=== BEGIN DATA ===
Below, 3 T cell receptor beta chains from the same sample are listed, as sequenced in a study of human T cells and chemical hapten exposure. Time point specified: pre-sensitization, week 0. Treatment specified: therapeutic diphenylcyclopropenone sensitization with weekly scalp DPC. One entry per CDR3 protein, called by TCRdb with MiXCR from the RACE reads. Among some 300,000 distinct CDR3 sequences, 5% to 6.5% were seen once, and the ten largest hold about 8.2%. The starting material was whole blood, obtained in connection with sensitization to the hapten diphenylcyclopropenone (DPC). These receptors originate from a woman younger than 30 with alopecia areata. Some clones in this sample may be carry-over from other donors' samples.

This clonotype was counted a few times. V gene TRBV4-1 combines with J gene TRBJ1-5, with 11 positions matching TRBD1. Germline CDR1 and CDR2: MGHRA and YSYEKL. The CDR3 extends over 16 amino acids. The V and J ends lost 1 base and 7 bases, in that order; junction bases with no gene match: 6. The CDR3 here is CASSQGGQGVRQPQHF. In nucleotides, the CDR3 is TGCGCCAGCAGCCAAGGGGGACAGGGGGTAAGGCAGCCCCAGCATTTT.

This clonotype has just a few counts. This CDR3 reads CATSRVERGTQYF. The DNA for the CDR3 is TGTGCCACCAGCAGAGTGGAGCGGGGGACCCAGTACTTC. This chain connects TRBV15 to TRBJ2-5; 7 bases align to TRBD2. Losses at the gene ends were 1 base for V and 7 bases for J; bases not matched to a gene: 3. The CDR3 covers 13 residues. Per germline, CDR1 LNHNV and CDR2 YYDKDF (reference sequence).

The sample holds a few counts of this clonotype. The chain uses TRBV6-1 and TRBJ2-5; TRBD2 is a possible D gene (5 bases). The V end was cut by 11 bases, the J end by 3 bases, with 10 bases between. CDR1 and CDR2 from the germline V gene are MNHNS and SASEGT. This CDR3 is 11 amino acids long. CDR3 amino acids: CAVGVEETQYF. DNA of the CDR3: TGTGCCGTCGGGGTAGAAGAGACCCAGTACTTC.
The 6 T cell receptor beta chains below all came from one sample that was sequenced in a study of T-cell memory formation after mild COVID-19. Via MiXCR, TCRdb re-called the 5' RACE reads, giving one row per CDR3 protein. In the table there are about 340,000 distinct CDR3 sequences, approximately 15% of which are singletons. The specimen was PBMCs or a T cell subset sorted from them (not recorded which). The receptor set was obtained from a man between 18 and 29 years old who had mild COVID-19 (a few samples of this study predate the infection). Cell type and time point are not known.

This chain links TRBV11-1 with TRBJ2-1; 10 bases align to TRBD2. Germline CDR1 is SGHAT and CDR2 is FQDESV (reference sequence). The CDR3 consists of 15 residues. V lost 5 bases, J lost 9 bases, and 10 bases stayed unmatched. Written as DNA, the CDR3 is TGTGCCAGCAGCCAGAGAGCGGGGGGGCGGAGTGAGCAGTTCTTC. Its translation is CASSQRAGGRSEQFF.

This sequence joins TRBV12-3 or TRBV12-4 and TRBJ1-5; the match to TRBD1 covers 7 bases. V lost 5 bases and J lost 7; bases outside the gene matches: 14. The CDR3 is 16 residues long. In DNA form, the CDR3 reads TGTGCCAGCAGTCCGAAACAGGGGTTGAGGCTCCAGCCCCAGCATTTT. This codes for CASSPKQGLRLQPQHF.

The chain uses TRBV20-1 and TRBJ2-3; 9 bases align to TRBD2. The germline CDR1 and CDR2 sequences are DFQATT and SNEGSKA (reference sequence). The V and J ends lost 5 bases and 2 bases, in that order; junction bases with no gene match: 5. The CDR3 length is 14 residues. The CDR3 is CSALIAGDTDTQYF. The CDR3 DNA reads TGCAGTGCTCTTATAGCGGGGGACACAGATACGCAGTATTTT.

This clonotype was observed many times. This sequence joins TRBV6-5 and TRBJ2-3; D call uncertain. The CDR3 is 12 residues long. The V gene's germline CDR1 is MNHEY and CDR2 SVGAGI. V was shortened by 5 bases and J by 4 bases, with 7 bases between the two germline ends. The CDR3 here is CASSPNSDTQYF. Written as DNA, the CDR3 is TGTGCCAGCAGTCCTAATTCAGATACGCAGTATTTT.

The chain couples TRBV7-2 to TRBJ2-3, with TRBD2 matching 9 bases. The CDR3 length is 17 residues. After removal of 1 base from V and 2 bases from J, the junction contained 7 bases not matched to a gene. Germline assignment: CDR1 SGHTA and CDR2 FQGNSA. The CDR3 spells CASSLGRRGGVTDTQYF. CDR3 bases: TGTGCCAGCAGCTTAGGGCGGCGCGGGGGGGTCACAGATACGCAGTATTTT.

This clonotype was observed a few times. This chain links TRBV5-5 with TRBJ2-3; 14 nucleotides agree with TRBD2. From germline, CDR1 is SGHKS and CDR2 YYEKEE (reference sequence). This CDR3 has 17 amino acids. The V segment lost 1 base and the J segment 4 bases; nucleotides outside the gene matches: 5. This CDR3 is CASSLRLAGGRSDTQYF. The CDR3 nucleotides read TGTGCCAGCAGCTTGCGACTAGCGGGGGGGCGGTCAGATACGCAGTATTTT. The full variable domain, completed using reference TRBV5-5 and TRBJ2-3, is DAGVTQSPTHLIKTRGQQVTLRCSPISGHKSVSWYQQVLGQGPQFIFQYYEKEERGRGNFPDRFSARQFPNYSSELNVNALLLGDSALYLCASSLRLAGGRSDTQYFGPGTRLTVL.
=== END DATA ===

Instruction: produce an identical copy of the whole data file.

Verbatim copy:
Below, 3 T cell receptor beta chains from the same sample are listed, as sequenced in a study of human T cells and chemical hapten exposure. Time point specified: pre-sensitization, week 0. Treatment specified: therapeutic diphenylcyclopropenone sensitization with weekly scalp DPC. One entry per CDR3 protein, called by TCRdb with MiXCR from the RACE reads. Among some 300,000 distinct CDR3 sequences, 5% to 6.5% were seen once, and the ten largest hold about 8.2%. The starting material was whole blood, obtained in connection with sensitization to the hapten diphenylcyclopropenone (DPC). These receptors originate from a woman younger than 30 with alopecia areata. Some clones in this sample may be carry-over from other donors' samples.

This clonotype was counted a few times. V gene TRBV4-1 combines with J gene TRBJ1-5, with 11 positions matching TRBD1. Germline CDR1 and CDR2: MGHRA and YSYEKL. The CDR3 extends over 16 amino acids. The V and J ends lost 1 base and 7 bases, in that order; junction bases with no gene match: 6. The CDR3 here is CASSQGGQGVRQPQHF. In nucleotides, the CDR3 is TGCGCCAGCAGCCAAGGGGGACAGGGGGTAAGGCAGCCCCAGCATTTT.

This clonotype has just a few counts. This CDR3 reads CATSRVERGTQYF. The DNA for the CDR3 is TGTGCCACCAGCAGAGTGGAGCGGGGGACCCAGTACTTC. This chain connects TRBV15 to TRBJ2-5; 7 bases align to TRBD2. Losses at the gene ends were 1 base for V and 7 bases for J; bases not matched to a gene: 3. The CDR3 covers 13 residues. Per germline, CDR1 LNHNV and CDR2 YYDKDF (reference sequence).

The sample holds a few counts of this clonotype. The chain uses TRBV6-1 and TRBJ2-5; TRBD2 is a possible D gene (5 bases). The V end was cut by 11 bases, the J end by 3 bases, with 10 bases between. CDR1 and CDR2 from the germline V gene are MNHNS and SASEGT. This CDR3 is 11 amino acids long. CDR3 amino acids: CAVGVEETQYF. DNA of the CDR3: TGTGCCGTCGGGGTAGAAGAGACCCAGTACTTC.
The 6 T cell receptor beta chains below all came from one sample that was sequenced in a study of T-cell memory formation after mild COVID-19. Via MiXCR, TCRdb re-called the 5' RACE reads, giving one row per CDR3 protein. In the table there are about 340,000 distinct CDR3 sequences, approximately 15% of which are singletons. The specimen was PBMCs or a T cell subset sorted from them (not recorded which). The receptor set was obtained from a man between 18 and 29 years old who had mild COVID-19 (a few samples of this study predate the infection). Cell type and time point are not known.

This chain links TRBV11-1 with TRBJ2-1; 10 bases align to TRBD2. Germline CDR1 is SGHAT and CDR2 is FQDESV (reference sequence). The CDR3 consists of 15 residues. V lost 5 bases, J lost 9 bases, and 10 bases stayed unmatched. Written as DNA, the CDR3 is TGTGCCAGCAGCCAGAGAGCGGGGGGGCGGAGTGAGCAGTTCTTC. Its translation is CASSQRAGGRSEQFF.

This sequence joins TRBV12-3 or TRBV12-4 and TRBJ1-5; the match to TRBD1 covers 7 bases. V lost 5 bases and J lost 7; bases outside the gene matches: 14. The CDR3 is 16 residues long. In DNA form, the CDR3 reads TGTGCCAGCAGTCCGAAACAGGGGTTGAGGCTCCAGCCCCAGCATTTT. This codes for CASSPKQGLRLQPQHF.

The chain uses TRBV20-1 and TRBJ2-3; 9 bases align to TRBD2. The germline CDR1 and CDR2 sequences are DFQATT and SNEGSKA (reference sequence). The V and J ends lost 5 bases and 2 bases, in that order; junction bases with no gene match: 5. The CDR3 length is 14 residues. The CDR3 is CSALIAGDTDTQYF. The CDR3 DNA reads TGCAGTGCTCTTATAGCGGGGGACACAGATACGCAGTATTTT.

This clonotype was observed many times. This sequence joins TRBV6-5 and TRBJ2-3; D call uncertain. The CDR3 is 12 residues long. The V gene's germline CDR1 is MNHEY and CDR2 SVGAGI. V was shortened by 5 bases and J by 4 bases, with 7 bases between the two germline ends. The CDR3 here is CASSPNSDTQYF. Written as DNA, the CDR3 is TGTGCCAGCAGTCCTAATTCAGATACGCAGTATTTT.

The chain couples TRBV7-2 to TRBJ2-3, with TRBD2 matching 9 bases. The CDR3 length is 17 residues. After removal of 1 base from V and 2 bases from J, the junction contained 7 bases not matched to a gene. Germline assignment: CDR1 SGHTA and CDR2 FQGNSA. The CDR3 spells CASSLGRRGGVTDTQYF. CDR3 bases: TGTGCCAGCAGCTTAGGGCGGCGCGGGGGGGTCACAGATACGCAGTATTTT.

This clonotype was observed a few times. This chain links TRBV5-5 with TRBJ2-3; 14 nucleotides agree with TRBD2. From germline, CDR1 is SGHKS and CDR2 YYEKEE (reference sequence). This CDR3 has 17 amino acids. The V segment lost 1 base and the J segment 4 bases; nucleotides outside the gene matches: 5. This CDR3 is CASSLRLAGGRSDTQYF. The CDR3 nucleotides read TGTGCCAGCAGCTTGCGACTAGCGGGGGGGCGGTCAGATACGCAGTATTTT. The full variable domain, completed using reference TRBV5-5 and TRBJ2-3, is DAGVTQSPTHLIKTRGQQVTLRCSPISGHKSVSWYQQVLGQGPQFIFQYYEKEERGRGNFPDRFSARQFPNYSSELNVNALLLGDSALYLCASSLRLAGGRSDTQYFGPGTRLTVL.